Pretty cheesy collage of Mickey Mouse collectible toys. Love the music though.

Anger Sees Red (2004)
Rating: 1.0

Wednesday, April 16, 2008

Lars and the Real Girl (Craig Gillespie, 2007)

Lars and the Real Girl (Craig Gillespie, 2007)
Rating: 5.8

A somewhat unique premise, but pretty predictable formula. The performances are the films greatest asset, and provide much of the laughs. Ryan Gosling and Paul Schneider are especially great. Schneider's reaction shots throughout are probably my favorite part.

Tuesday, April 15, 2008

Kárhozat (Béla Tarr, 1988) aka Damnation

Damnation (Béla Tarr, 1988)
Rating: 8.3

This film is beautifully photographed, and a has a incredible soundscape that combined with the desolate environment, creates an truly dismal atmosphere. Tonally this film is a triumph. The problem I had with it is often too wordy and philosophical for it's own good. Tarr himself admits that the premise is intentionally simple and banal, but the film still delivers some memorable imagery such as Karrer crawling on all fours and barking at a stray dog in the rain, the emotionless sex scene where the camera wanders away from the two lovers around the room until we see their reflections in the mirror only to continue panning away from them, and the repetition of the creaking mining carts passing by.

Sunday, April 13, 2008

Akahige (Akira Kurosawa, 1965) aka Red Beard

Red Beard (Akira Kurosawa, 1965)
Rating: 9.7

Gummo (Harmony Korine, 1997)

Gummo (Harmony Korine, 1997)
Rating: 9.5

Watched this again for the first time in probably over 7 years, and it was even better than I remembered it being. The cinema of Harmony Korine is best described as fragmented so here are some of my favorite scenes:

Saturday, April 12, 2008

My Blueberry Nights (Kar Wai Wong, 2007)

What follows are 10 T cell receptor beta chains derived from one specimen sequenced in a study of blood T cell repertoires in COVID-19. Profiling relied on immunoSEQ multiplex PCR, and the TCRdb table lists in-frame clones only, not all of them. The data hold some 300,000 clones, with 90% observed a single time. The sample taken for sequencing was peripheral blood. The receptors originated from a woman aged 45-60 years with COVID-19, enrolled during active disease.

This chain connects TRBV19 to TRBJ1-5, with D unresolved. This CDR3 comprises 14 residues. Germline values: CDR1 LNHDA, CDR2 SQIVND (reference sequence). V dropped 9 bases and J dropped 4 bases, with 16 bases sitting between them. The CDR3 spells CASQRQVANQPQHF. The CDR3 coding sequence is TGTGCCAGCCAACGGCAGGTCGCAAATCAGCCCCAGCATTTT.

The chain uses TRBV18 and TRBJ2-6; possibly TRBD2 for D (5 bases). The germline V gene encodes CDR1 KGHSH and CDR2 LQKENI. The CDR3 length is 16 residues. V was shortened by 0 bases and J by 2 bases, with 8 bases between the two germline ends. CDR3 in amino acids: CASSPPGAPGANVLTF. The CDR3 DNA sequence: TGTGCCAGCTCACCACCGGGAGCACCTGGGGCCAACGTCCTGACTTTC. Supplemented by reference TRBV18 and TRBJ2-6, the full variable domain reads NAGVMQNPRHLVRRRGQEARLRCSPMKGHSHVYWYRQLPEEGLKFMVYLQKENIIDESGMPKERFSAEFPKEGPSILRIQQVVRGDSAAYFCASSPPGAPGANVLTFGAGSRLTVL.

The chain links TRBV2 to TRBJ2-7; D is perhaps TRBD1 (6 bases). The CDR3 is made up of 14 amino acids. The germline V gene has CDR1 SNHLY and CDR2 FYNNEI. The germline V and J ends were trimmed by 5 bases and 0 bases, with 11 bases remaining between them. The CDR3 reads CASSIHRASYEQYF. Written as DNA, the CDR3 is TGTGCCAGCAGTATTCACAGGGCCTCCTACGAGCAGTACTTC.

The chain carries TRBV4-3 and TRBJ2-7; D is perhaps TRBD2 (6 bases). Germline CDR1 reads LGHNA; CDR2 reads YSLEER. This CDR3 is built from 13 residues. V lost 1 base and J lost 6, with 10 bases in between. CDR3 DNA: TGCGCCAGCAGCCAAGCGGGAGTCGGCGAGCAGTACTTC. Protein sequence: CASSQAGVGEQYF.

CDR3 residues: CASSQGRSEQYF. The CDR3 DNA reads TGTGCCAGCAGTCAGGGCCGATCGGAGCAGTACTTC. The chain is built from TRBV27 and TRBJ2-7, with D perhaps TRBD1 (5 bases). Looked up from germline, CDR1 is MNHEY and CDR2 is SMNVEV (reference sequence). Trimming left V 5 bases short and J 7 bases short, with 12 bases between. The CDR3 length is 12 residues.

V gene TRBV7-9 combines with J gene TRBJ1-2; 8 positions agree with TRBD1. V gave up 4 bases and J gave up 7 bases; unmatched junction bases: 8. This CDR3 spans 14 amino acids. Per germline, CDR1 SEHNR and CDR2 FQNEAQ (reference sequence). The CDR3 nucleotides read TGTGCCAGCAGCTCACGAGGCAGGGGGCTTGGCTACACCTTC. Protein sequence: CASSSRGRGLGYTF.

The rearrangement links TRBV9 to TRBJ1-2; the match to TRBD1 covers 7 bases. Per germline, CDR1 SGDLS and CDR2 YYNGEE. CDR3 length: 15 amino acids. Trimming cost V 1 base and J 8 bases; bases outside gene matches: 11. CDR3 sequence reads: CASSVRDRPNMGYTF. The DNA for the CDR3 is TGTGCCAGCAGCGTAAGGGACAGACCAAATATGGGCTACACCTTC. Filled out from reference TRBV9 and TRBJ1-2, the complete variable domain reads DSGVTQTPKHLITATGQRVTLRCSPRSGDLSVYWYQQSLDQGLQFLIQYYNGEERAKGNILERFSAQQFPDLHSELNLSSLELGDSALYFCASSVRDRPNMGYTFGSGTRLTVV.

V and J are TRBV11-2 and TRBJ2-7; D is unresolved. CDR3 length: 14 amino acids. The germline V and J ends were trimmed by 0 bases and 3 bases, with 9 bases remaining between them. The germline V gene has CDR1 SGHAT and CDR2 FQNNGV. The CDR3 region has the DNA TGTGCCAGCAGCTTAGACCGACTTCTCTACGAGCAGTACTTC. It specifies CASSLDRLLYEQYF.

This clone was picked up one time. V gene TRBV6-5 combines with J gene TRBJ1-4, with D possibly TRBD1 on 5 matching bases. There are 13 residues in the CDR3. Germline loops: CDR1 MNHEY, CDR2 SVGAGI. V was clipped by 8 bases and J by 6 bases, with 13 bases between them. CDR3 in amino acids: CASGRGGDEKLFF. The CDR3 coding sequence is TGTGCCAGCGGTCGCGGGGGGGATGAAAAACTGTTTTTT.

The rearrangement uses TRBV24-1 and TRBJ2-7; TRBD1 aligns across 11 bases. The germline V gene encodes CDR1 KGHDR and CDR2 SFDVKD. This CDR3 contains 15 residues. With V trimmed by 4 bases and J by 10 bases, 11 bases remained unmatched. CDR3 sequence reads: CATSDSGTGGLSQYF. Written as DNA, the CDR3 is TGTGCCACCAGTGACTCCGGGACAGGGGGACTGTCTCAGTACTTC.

My Blueberry Nights (Kar Wai Wong, 2007)
Rating: 6.1

Auteur Kar Wai Wong explores the same themes of loneliness, nostalgia, and interactions with strangers in his first English language which is very much a "Kar Wai Wong film"; incidentally, just not a very good one. Familiar stylistic choices such as the voice over narration, odd framings, similar lighting, and slow motion are prevalent, but probably the biggest hindrance besides the all too apparent absence of former cinematographer Christopher Doyle. My Blueberry Nights basically comes across as an Americanized mashup of his former films. Mostly the style seems dated to me, particularly with the voice over and excessive use of ramping shots. Norah Jone's debut performance as an actress doesn't offer any help either.

Wednesday, April 09, 2008

Topio stin omichli (Theodoros Angelopoulos, 1988) aka Landscape in the Mist

Landscape in the Mist (Theodoros Angelopoulos, 1988)
Rating: 8.7

Some great shots in this, such as the helicopter carrying a giant stone hand, and the final shot of the film, but the overly poetic dialogue got tiresome at times.

Seppuku (Masaki Kobayashi, 1962) aka Harakiri

Harakiri (Masaki Kobayashi, 1962)
Rating: 9.5

I thought this film shared a lot of characteristics with Rashômon and discovered afterwards that it was also written by Shinobu Hashimoto who did many of Kurosawa's films. Kobayashi and Hashimoto once again challenge organized authority and end the film on a bleak note. I was told this almost anti samurai picture is Kobayashi's best film, however I still prefer The Human Condition Trilogy and Samurai Rebellion, as I found this one to be a lot more telegraphed as I felt I knew what was going to happen all along. Still it is a fantastic film.

Monday, April 07, 2008

Leatherheads (George Clooney, 2008)

Leatherheads (George Clooney, 2008)
Rating: 2.3

Dull, unfunny, and not half as fun and witty as the old Hollywood films Clooney attempts to homage.